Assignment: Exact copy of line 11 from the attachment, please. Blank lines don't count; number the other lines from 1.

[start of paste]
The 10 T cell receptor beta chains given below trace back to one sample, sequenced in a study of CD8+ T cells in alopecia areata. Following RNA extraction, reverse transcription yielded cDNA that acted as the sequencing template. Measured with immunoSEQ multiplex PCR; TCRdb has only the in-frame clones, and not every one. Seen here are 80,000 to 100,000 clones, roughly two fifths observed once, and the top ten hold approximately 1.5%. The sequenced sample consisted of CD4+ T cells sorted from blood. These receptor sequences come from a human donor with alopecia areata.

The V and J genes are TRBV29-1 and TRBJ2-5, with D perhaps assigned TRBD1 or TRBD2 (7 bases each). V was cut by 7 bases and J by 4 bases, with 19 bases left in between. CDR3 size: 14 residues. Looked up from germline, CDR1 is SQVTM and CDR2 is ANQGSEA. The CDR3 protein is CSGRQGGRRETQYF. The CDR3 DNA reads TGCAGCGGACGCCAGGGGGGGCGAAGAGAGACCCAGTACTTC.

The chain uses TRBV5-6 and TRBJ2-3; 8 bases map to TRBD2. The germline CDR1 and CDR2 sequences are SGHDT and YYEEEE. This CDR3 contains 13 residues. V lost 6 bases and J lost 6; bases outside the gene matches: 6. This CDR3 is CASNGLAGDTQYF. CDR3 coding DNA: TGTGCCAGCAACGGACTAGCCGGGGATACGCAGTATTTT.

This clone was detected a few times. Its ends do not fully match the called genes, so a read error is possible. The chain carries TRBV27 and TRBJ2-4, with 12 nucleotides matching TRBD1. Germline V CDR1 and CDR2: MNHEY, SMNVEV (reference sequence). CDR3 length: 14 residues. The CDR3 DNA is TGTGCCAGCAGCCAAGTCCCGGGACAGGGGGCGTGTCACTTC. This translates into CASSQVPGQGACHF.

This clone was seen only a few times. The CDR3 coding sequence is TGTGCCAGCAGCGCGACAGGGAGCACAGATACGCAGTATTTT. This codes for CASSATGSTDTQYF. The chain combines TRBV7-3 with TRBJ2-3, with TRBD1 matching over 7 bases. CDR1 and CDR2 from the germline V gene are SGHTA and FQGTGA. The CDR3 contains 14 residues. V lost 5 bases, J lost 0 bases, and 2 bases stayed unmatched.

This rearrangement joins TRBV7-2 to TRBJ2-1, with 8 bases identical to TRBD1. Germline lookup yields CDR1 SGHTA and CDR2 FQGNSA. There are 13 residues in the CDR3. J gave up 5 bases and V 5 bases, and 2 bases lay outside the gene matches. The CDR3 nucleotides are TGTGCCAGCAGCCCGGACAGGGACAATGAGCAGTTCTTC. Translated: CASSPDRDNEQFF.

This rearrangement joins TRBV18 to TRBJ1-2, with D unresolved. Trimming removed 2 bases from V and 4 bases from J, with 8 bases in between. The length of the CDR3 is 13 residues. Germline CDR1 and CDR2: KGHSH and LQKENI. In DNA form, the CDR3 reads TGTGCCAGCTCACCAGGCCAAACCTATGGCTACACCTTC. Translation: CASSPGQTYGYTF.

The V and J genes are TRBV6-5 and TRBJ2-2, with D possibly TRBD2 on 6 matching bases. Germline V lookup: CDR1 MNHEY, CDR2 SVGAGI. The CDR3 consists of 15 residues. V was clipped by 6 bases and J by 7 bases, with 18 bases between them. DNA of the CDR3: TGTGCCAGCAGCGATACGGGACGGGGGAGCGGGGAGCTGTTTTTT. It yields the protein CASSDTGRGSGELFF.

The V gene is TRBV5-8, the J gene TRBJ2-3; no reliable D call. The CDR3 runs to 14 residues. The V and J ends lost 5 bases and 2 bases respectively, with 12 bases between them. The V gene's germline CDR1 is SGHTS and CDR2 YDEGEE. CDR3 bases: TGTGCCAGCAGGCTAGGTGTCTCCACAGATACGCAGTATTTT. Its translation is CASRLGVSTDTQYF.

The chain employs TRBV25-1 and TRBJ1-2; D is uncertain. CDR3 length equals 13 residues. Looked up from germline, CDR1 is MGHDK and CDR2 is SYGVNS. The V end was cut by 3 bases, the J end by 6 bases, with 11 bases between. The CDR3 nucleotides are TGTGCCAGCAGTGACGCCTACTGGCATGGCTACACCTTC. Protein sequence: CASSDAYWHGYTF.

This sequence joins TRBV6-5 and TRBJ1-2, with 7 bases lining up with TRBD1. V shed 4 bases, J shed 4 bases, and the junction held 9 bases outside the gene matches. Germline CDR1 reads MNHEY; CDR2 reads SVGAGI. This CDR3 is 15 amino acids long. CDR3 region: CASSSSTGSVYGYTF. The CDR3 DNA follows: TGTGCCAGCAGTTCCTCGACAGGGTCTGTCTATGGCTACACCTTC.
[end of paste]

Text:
This sequence joins TRBV6-5 and TRBJ1-2, with 7 bases lining up with TRBD1. V shed 4 bases, J shed 4 bases, and the junction held 9 bases outside the gene matches. Germline CDR1 reads MNHEY; CDR2 reads SVGAGI. This CDR3 is 15 amino acids long. CDR3 region: CASSSSTGSVYGYTF. The CDR3 DNA follows: TGTGCCAGCAGTTCCTCGACAGGGTCTGTCTATGGCTACACCTTC.